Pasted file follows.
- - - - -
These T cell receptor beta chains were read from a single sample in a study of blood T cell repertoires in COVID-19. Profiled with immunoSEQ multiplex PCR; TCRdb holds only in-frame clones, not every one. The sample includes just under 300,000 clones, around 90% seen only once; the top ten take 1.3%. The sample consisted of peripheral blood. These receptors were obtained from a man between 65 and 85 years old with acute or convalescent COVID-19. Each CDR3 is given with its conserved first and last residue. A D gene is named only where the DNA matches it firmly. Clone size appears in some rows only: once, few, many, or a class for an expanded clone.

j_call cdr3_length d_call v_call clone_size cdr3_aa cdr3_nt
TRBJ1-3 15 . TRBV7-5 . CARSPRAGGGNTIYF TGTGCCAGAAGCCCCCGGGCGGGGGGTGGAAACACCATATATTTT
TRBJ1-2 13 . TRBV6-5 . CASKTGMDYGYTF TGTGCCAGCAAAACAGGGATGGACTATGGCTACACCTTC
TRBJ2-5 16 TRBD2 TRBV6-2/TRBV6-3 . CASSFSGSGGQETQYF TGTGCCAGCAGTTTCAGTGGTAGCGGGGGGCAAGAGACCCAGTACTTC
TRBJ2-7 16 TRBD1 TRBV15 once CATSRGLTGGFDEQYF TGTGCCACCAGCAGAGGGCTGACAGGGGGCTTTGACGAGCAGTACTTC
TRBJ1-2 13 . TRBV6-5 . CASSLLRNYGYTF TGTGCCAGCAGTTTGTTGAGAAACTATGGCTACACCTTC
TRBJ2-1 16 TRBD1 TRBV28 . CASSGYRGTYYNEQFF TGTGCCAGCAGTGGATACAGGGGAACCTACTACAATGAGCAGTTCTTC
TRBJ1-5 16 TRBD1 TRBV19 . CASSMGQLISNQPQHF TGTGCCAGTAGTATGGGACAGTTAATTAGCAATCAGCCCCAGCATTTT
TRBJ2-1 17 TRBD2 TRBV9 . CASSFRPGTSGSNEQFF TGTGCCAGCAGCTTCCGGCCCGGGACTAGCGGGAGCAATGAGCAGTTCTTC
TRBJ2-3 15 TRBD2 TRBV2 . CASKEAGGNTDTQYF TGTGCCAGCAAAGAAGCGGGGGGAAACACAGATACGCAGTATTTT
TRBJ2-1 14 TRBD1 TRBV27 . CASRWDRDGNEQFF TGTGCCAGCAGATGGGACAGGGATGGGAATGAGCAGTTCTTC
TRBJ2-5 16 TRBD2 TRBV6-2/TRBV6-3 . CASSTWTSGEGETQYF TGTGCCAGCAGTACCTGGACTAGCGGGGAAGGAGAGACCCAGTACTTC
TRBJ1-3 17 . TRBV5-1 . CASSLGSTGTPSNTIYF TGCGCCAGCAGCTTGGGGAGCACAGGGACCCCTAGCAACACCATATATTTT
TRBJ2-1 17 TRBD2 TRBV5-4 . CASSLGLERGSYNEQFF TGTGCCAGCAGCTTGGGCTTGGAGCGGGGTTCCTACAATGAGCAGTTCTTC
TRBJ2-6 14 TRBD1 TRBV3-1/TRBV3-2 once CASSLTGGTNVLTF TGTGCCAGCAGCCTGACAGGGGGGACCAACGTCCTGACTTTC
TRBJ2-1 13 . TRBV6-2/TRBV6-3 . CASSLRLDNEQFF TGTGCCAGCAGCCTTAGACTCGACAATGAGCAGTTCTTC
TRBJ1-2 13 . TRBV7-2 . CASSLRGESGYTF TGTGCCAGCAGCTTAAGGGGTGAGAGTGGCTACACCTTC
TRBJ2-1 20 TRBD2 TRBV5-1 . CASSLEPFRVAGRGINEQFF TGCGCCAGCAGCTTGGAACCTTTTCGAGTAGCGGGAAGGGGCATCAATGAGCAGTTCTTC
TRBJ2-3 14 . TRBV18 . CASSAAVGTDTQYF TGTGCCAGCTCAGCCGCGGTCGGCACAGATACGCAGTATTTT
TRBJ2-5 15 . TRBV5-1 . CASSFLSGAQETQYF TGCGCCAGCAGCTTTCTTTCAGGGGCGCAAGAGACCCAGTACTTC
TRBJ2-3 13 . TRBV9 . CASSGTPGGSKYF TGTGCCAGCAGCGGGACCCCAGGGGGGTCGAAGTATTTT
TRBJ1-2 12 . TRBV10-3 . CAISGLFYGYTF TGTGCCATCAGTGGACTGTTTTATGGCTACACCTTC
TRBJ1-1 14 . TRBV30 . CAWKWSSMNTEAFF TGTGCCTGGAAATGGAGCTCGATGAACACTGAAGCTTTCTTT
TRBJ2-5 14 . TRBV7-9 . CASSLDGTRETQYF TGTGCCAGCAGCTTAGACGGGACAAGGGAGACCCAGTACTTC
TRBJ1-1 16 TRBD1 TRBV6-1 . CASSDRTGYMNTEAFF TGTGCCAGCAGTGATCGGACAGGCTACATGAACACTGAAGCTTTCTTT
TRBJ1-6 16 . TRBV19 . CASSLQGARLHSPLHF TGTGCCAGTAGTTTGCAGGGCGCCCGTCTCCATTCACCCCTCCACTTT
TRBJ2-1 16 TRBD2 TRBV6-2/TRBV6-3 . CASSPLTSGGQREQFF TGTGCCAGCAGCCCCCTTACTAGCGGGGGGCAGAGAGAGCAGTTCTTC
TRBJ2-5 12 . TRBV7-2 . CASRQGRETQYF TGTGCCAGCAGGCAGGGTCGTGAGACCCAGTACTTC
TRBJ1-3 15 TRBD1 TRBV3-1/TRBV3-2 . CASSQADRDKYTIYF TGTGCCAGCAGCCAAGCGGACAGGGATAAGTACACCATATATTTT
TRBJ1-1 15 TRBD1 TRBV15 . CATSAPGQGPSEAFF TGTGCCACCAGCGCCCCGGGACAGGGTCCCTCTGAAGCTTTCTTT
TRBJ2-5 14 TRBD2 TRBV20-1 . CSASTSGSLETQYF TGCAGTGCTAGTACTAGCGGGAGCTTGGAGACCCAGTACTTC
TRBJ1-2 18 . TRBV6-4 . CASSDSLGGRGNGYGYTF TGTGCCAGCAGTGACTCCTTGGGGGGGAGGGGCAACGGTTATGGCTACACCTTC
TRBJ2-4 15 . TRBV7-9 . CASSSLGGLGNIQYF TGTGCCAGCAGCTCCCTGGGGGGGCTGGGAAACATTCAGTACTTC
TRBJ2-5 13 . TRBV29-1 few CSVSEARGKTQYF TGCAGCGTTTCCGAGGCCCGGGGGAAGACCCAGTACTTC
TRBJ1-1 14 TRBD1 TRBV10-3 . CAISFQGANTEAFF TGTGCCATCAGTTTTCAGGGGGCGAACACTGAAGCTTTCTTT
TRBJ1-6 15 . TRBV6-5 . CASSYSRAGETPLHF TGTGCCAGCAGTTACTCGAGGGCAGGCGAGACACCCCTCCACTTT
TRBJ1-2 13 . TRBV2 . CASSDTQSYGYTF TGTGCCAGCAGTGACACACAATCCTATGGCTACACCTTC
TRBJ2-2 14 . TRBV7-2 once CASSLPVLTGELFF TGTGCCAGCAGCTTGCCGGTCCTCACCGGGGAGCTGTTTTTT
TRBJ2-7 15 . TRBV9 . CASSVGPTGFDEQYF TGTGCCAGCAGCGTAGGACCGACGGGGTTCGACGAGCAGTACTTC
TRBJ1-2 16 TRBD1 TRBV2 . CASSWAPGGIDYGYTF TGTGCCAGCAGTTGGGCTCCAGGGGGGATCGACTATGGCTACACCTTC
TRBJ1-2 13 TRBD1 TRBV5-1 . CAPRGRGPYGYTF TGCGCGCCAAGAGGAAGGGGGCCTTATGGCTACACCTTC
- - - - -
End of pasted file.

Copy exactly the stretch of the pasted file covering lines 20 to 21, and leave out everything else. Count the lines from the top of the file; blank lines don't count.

TRBJ2-3 14 . TRBV18 . CASSAAVGTDTQYF TGTGCCAGCTCAGCCGCGGTCGGCACAGATACGCAGTATTTT
TRBJ2-5 15 . TRBV5-1 . CASSFLSGAQETQYF TGCGCCAGCAGCTTTCTTTCAGGGGCGCAAGAGACCCAGTACTTC